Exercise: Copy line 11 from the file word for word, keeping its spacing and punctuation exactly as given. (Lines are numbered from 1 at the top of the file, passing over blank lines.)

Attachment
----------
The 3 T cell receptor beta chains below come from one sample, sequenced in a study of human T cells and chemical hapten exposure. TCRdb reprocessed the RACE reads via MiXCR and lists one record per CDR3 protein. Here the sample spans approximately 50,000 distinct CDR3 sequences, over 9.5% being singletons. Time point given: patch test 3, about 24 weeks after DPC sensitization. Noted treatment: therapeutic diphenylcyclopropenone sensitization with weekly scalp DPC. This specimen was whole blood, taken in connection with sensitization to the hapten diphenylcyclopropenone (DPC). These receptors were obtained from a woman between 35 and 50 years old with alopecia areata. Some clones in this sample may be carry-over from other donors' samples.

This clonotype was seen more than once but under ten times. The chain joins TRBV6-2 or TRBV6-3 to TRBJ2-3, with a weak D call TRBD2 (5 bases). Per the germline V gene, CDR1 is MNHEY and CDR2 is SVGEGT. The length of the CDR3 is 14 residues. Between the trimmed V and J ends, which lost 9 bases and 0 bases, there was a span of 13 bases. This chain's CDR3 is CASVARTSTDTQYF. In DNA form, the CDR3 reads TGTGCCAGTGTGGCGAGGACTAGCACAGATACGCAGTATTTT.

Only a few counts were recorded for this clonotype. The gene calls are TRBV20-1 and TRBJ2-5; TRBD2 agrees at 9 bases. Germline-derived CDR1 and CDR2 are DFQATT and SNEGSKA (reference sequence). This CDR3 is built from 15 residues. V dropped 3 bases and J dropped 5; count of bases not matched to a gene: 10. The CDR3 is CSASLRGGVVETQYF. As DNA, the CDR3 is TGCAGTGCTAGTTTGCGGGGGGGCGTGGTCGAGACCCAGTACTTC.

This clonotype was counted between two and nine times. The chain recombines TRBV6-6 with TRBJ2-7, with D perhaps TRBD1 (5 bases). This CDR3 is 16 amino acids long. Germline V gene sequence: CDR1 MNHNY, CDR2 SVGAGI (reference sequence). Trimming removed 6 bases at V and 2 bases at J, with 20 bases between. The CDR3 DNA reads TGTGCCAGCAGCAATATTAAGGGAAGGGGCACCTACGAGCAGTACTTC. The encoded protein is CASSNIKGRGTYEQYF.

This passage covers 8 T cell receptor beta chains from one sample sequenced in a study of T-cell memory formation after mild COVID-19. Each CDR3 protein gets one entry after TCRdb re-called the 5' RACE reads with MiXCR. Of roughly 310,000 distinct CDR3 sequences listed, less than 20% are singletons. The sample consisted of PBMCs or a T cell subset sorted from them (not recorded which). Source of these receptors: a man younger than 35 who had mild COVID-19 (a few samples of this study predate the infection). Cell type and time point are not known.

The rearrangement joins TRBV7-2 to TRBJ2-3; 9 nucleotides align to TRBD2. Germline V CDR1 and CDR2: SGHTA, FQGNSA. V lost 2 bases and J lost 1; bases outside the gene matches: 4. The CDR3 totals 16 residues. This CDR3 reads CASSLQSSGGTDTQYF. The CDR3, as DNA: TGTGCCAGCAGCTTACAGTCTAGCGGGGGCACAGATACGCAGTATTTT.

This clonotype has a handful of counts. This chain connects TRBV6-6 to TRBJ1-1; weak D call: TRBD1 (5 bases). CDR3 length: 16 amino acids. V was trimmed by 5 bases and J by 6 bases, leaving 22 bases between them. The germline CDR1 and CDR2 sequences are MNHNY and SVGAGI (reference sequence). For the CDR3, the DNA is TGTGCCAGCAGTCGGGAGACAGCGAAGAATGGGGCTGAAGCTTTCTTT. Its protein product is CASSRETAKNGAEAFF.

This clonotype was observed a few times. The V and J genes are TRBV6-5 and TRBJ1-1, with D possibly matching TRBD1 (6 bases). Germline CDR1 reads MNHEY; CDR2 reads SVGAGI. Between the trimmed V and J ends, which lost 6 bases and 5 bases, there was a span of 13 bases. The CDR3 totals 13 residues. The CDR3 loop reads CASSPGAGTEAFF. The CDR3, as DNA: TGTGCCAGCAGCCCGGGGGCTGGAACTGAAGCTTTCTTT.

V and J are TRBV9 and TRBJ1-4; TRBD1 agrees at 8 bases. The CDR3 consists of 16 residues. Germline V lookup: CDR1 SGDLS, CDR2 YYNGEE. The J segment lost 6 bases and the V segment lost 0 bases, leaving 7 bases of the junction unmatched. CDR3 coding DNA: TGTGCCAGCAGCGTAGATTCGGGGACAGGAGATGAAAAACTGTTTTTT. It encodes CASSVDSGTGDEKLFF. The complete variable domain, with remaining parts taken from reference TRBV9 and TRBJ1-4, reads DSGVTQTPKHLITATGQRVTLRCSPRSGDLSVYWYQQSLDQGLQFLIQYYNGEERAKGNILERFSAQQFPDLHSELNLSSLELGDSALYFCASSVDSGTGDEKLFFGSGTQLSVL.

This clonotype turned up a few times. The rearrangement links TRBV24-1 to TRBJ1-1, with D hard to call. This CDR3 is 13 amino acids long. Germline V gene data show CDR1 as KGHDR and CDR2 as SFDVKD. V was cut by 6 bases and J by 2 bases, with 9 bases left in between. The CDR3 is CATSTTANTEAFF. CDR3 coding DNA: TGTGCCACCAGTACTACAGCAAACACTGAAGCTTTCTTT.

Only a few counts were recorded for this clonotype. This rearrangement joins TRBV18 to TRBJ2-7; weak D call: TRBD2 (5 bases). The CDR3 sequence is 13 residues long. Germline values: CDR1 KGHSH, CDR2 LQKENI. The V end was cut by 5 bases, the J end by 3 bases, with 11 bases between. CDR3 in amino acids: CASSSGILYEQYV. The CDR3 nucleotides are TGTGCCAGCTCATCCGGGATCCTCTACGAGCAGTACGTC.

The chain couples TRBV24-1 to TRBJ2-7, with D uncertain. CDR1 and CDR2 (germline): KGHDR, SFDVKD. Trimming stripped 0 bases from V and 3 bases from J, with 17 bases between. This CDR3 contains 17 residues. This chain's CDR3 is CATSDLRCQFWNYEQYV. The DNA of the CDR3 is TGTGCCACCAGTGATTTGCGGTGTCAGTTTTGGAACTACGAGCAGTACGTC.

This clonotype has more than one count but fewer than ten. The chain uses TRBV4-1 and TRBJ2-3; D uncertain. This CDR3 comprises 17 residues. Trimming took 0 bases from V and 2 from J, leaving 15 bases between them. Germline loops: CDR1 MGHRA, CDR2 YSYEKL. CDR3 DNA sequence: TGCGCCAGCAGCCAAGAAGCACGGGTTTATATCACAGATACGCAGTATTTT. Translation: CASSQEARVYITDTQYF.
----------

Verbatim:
Only a few counts were recorded for this clonotype. This rearrangement joins TRBV18 to TRBJ2-7; weak D call: TRBD2 (5 bases). The CDR3 sequence is 13 residues long. Germline values: CDR1 KGHSH, CDR2 LQKENI. The V end was cut by 5 bases, the J end by 3 bases, with 11 bases between. CDR3 in amino acids: CASSSGILYEQYV. The CDR3 nucleotides are TGTGCCAGCTCATCCGGGATCCTCTACGAGCAGTACGTC.